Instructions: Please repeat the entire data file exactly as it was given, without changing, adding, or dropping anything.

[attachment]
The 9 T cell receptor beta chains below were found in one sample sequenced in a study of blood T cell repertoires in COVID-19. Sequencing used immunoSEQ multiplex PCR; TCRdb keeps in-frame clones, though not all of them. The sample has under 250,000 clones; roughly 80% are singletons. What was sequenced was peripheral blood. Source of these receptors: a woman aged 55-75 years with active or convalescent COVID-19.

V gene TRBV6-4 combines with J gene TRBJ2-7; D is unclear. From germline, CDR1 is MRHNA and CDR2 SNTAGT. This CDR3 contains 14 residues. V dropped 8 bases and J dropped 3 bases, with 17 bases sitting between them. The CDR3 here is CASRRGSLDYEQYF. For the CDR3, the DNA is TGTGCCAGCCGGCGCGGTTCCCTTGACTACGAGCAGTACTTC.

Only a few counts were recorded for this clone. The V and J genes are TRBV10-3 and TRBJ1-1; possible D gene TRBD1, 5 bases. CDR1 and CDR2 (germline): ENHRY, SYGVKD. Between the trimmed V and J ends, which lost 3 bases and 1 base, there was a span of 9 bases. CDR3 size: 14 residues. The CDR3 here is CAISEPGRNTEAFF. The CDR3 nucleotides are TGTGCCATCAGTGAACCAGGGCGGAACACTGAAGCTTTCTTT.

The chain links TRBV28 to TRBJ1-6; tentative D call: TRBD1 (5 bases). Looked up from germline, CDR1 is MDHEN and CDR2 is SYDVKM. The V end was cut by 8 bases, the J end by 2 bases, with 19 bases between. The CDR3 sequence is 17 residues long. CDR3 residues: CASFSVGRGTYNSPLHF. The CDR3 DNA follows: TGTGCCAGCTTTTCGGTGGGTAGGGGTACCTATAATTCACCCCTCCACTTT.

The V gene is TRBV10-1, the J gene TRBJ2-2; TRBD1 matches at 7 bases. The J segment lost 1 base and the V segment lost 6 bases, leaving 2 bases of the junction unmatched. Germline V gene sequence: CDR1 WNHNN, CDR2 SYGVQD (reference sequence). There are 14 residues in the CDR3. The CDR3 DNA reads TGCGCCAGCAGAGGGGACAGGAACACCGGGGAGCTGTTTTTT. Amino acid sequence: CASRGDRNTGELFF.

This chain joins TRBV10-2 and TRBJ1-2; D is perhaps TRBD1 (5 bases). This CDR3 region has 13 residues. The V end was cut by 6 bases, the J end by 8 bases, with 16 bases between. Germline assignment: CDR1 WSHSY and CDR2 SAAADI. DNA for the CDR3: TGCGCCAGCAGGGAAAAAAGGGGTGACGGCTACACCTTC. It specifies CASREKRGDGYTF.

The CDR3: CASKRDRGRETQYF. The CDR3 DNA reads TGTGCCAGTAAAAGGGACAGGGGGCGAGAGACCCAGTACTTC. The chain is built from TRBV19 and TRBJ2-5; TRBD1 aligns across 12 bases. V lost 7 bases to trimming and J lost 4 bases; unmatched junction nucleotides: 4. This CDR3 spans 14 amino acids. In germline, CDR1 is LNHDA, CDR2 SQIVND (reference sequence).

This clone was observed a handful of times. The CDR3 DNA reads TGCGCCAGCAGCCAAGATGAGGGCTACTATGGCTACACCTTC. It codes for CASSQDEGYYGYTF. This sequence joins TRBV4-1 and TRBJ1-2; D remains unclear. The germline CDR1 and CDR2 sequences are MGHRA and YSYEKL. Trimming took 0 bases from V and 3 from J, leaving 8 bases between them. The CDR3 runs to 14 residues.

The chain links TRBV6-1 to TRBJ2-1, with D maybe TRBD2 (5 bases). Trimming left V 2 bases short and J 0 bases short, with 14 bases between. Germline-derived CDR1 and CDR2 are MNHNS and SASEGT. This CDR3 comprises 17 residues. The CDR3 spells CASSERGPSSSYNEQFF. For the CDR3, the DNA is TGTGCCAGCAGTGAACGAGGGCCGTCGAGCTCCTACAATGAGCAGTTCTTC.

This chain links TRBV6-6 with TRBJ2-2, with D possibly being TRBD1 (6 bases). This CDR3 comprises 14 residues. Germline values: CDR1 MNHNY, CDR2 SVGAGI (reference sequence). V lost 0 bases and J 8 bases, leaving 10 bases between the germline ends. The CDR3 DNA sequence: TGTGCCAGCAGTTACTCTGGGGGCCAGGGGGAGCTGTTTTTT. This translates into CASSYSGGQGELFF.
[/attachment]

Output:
The 9 T cell receptor beta chains below were found in one sample sequenced in a study of blood T cell repertoires in COVID-19. Sequencing used immunoSEQ multiplex PCR; TCRdb keeps in-frame clones, though not all of them. The sample has under 250,000 clones; roughly 80% are singletons. What was sequenced was peripheral blood. Source of these receptors: a woman aged 55-75 years with active or convalescent COVID-19.

V gene TRBV6-4 combines with J gene TRBJ2-7; D is unclear. From germline, CDR1 is MRHNA and CDR2 SNTAGT. This CDR3 contains 14 residues. V dropped 8 bases and J dropped 3 bases, with 17 bases sitting between them. The CDR3 here is CASRRGSLDYEQYF. For the CDR3, the DNA is TGTGCCAGCCGGCGCGGTTCCCTTGACTACGAGCAGTACTTC.

Only a few counts were recorded for this clone. The V and J genes are TRBV10-3 and TRBJ1-1; possible D gene TRBD1, 5 bases. CDR1 and CDR2 (germline): ENHRY, SYGVKD. Between the trimmed V and J ends, which lost 3 bases and 1 base, there was a span of 9 bases. CDR3 size: 14 residues. The CDR3 here is CAISEPGRNTEAFF. The CDR3 nucleotides are TGTGCCATCAGTGAACCAGGGCGGAACACTGAAGCTTTCTTT.

The chain links TRBV28 to TRBJ1-6; tentative D call: TRBD1 (5 bases). Looked up from germline, CDR1 is MDHEN and CDR2 is SYDVKM. The V end was cut by 8 bases, the J end by 2 bases, with 19 bases between. The CDR3 sequence is 17 residues long. CDR3 residues: CASFSVGRGTYNSPLHF. The CDR3 DNA follows: TGTGCCAGCTTTTCGGTGGGTAGGGGTACCTATAATTCACCCCTCCACTTT.

The V gene is TRBV10-1, the J gene TRBJ2-2; TRBD1 matches at 7 bases. The J segment lost 1 base and the V segment lost 6 bases, leaving 2 bases of the junction unmatched. Germline V gene sequence: CDR1 WNHNN, CDR2 SYGVQD (reference sequence). There are 14 residues in the CDR3. The CDR3 DNA reads TGCGCCAGCAGAGGGGACAGGAACACCGGGGAGCTGTTTTTT. Amino acid sequence: CASRGDRNTGELFF.

This chain joins TRBV10-2 and TRBJ1-2; D is perhaps TRBD1 (5 bases). This CDR3 region has 13 residues. The V end was cut by 6 bases, the J end by 8 bases, with 16 bases between. Germline assignment: CDR1 WSHSY and CDR2 SAAADI. DNA for the CDR3: TGCGCCAGCAGGGAAAAAAGGGGTGACGGCTACACCTTC. It specifies CASREKRGDGYTF.

The CDR3: CASKRDRGRETQYF. The CDR3 DNA reads TGTGCCAGTAAAAGGGACAGGGGGCGAGAGACCCAGTACTTC. The chain is built from TRBV19 and TRBJ2-5; TRBD1 aligns across 12 bases. V lost 7 bases to trimming and J lost 4 bases; unmatched junction nucleotides: 4. This CDR3 spans 14 amino acids. In germline, CDR1 is LNHDA, CDR2 SQIVND (reference sequence).

This clone was observed a handful of times. The CDR3 DNA reads TGCGCCAGCAGCCAAGATGAGGGCTACTATGGCTACACCTTC. It codes for CASSQDEGYYGYTF. This sequence joins TRBV4-1 and TRBJ1-2; D remains unclear. The germline CDR1 and CDR2 sequences are MGHRA and YSYEKL. Trimming took 0 bases from V and 3 from J, leaving 8 bases between them. The CDR3 runs to 14 residues.

The chain links TRBV6-1 to TRBJ2-1, with D maybe TRBD2 (5 bases). Trimming left V 2 bases short and J 0 bases short, with 14 bases between. Germline-derived CDR1 and CDR2 are MNHNS and SASEGT. This CDR3 comprises 17 residues. The CDR3 spells CASSERGPSSSYNEQFF. For the CDR3, the DNA is TGTGCCAGCAGTGAACGAGGGCCGTCGAGCTCCTACAATGAGCAGTTCTTC.

This chain links TRBV6-6 with TRBJ2-2, with D possibly being TRBD1 (6 bases). This CDR3 comprises 14 residues. Germline values: CDR1 MNHNY, CDR2 SVGAGI (reference sequence). V lost 0 bases and J 8 bases, leaving 10 bases between the germline ends. The CDR3 DNA sequence: TGTGCCAGCAGTTACTCTGGGGGCCAGGGGGAGCTGTTTTTT. This translates into CASSYSGGQGELFF.